For prospective buyers, venturing into the Atlanta housing market is a little like stumbling into a rapid-fire auction.
They have to pay close attention, act quickly, bend a little on features and be prepared to raise their bid to win.
“We knew it was a hot market,” said Mark Viglotti, 27, who recently took the plunge and wound up with a house in Brookhaven. “So we had to tamp down expectations. You have to make a decision quickly.”
First time buyers like Viglotti are crucial to a healthy housing market, spurring demand at the lower end and enabling existing owners to move on. But many first-timers opted to stay on the sidelines after the housing bust.
Now, there are signs they’re back in the game.
In the first three months of the year the number of new-owner households formed was double that of renter households, according to an analysis of Census Bureau data. First-time buyers now account for 42 percent of purchases, up from 31 percent in 2011, according to Fannie Mae.
But that differs by area. Some parts of Atlanta’s market are lagging — in some cases by a lot.
Schools, commutes to big employment centers and access to transit can affect values and demand. Sometimes it's just cosmetic, said David Konzen, an agent with Re/Max of Greater Atlanta, citing a part of Decatur where he has struggled to get a home sold.
“A lot of first-time homebuyers like to live in cool areas and this looks really bland. The untrained eye looks and says, ‘Oh, this is run down,’ but it’s not.”
Kristin Jackson, 27, got married in December. Since the lease on their Brookhaven rental was up in May, she and her husband started looking for a house.
“Every open house there were about 30 people there, a lot of them our age, and a lot of couples,” Jackson said. “Right now it’s so crazy. You really have to go in with a strong offer.”
Ready for roots
They found a home in Roswell, not quite as close to its square as they wanted, but as close as they could find in their price range. They made a strong offer and were accepted. The house cost something over $300,000, and they made a down payment of 5 percent.
Jackson said she won’t worry too much about the short-term gyrations of the market.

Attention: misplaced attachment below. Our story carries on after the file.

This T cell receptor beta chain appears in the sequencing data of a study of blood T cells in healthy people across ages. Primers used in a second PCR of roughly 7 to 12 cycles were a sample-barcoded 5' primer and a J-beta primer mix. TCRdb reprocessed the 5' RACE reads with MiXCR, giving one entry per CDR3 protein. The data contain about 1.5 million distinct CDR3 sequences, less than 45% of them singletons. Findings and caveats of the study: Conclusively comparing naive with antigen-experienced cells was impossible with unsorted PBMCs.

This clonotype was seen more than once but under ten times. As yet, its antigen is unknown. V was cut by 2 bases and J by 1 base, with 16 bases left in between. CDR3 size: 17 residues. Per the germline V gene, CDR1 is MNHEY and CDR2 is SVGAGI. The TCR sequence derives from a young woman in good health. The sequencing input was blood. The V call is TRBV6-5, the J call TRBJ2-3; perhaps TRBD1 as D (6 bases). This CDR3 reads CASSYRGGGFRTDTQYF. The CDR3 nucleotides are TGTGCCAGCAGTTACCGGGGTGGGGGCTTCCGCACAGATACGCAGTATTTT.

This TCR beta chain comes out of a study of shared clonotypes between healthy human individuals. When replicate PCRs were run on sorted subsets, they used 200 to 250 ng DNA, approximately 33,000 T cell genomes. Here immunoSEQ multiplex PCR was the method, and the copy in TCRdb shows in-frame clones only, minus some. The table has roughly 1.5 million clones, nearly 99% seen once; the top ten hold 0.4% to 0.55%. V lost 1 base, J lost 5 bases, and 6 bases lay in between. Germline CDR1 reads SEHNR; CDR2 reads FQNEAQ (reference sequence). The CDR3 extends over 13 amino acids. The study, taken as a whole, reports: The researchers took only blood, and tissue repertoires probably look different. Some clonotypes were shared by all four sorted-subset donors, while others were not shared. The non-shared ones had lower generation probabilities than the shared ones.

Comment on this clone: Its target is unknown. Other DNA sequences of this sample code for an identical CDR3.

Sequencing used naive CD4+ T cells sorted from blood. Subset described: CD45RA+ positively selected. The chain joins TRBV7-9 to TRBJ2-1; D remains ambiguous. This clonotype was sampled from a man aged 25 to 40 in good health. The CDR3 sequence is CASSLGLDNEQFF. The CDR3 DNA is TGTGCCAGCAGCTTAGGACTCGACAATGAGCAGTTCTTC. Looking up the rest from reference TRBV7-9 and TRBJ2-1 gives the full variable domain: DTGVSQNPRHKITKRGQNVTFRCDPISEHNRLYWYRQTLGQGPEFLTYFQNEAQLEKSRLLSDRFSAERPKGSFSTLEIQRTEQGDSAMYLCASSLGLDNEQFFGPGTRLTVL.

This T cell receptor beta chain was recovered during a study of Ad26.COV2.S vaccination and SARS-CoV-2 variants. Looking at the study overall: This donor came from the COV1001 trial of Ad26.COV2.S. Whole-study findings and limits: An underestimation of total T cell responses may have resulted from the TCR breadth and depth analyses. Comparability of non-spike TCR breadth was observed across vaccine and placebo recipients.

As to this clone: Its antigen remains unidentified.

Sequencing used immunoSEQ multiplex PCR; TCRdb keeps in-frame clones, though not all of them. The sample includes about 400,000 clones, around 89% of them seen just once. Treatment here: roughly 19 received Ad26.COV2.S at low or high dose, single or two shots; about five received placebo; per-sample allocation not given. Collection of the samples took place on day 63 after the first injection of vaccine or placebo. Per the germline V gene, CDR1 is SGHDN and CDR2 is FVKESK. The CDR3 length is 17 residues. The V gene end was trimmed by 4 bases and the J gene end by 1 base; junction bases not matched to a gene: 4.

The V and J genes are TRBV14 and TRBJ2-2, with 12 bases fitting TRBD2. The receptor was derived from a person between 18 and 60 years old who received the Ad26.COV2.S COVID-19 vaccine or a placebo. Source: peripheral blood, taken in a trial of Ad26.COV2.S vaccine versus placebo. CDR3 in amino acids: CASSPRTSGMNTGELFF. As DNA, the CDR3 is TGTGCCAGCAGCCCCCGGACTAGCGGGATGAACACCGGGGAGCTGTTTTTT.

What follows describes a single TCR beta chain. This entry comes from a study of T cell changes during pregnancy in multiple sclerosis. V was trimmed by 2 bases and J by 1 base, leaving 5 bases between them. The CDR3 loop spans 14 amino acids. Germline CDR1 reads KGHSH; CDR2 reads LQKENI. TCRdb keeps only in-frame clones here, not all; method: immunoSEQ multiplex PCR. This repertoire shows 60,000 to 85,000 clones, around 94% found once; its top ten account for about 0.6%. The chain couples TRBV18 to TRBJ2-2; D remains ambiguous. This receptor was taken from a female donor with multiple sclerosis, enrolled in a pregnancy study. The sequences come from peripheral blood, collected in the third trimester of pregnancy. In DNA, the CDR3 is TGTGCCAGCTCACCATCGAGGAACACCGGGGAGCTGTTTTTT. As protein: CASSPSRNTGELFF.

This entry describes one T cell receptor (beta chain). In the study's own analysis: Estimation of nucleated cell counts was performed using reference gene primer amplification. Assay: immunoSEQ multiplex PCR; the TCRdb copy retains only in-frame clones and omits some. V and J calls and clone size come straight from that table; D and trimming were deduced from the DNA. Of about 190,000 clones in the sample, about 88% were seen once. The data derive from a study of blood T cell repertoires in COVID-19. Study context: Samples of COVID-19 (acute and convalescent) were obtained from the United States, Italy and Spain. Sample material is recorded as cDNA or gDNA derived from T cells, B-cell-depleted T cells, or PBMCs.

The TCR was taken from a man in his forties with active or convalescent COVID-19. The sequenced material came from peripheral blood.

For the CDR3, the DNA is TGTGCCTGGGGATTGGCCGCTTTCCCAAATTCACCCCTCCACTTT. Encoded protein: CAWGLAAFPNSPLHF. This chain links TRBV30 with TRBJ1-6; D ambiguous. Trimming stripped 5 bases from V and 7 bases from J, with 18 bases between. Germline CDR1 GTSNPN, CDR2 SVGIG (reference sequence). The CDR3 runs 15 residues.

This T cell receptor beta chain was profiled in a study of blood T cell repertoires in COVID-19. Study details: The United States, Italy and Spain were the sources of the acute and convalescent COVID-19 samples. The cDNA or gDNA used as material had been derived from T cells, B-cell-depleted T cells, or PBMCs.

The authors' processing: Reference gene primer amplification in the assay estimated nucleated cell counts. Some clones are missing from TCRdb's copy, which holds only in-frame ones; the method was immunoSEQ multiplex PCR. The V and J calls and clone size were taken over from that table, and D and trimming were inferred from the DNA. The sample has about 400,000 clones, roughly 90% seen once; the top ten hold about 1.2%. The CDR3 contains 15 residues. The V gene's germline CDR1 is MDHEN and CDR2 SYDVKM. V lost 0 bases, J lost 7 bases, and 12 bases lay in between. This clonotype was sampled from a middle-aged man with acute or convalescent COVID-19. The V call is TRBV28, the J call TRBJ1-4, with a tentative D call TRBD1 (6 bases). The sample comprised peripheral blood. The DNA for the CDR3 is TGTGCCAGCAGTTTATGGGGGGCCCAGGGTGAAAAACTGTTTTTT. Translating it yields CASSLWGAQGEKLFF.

“I grew up in East Cobb and I love Atlanta,” she said. “I am hoping that we are never going to move.”
Homebuyers in the past were often warned not to buy if they weren’t sure they’d be in the home long enough to make up for the short-term costs of a purchase. But like Jackson, many first-time buyers around Atlanta say that’s not an issue.
Many millennials are children of parents who migrated to the Atlanta area. Family ties and solid job growth here provide incentives to stay. Moreover, Americans in general are less mobile than in the past. That rootedness is good for housing demand.
Drew Johnson, 25, and his wife started looking several months ago, mainly on the north side of town.
‘We want to be here’
“We have seen about 25 homes, and we haven’t found anything that wowed us,” he said. “But we are both from Atlanta and we want to be here. That is a big reason that we are comfortable looking here.”
But the lower mobility may also contribute to the tight supply. And too much demand chasing too few homes is a formula for higher prices.
“If you put something on the market at about $400,000 there could be multiple offers by midnight,” said Shapiro. “I have seen some homes have 15 offers.”
The trajectory of higher prices and growing demand will likely continue, said Brad Hunter, chief economist for HomeAdvisor, an online home services marketplace.
“New home closings are running at just under 20,000 a year (in metro Atlanta), implying a lot more room for housing to increase.”
“I expect to see home price appreciation that outpaces the nation as a whole for the next few years,” he said.
Metro Atlanta housing snapshot
Number of homes sold in April: 7,475
Median price: $224,900
Homes for sale: equal to 2.2 months of sales
County with most sales: Gwinnett, 938
County with highest median price: Fulton, $360,000
Michael E. Kanell, the AJC's economics writer, has been reporting on jobs, housing and the economy at the AJC for nearly two decades. He has appeared on television and radio to analyze and report on business and economic developments.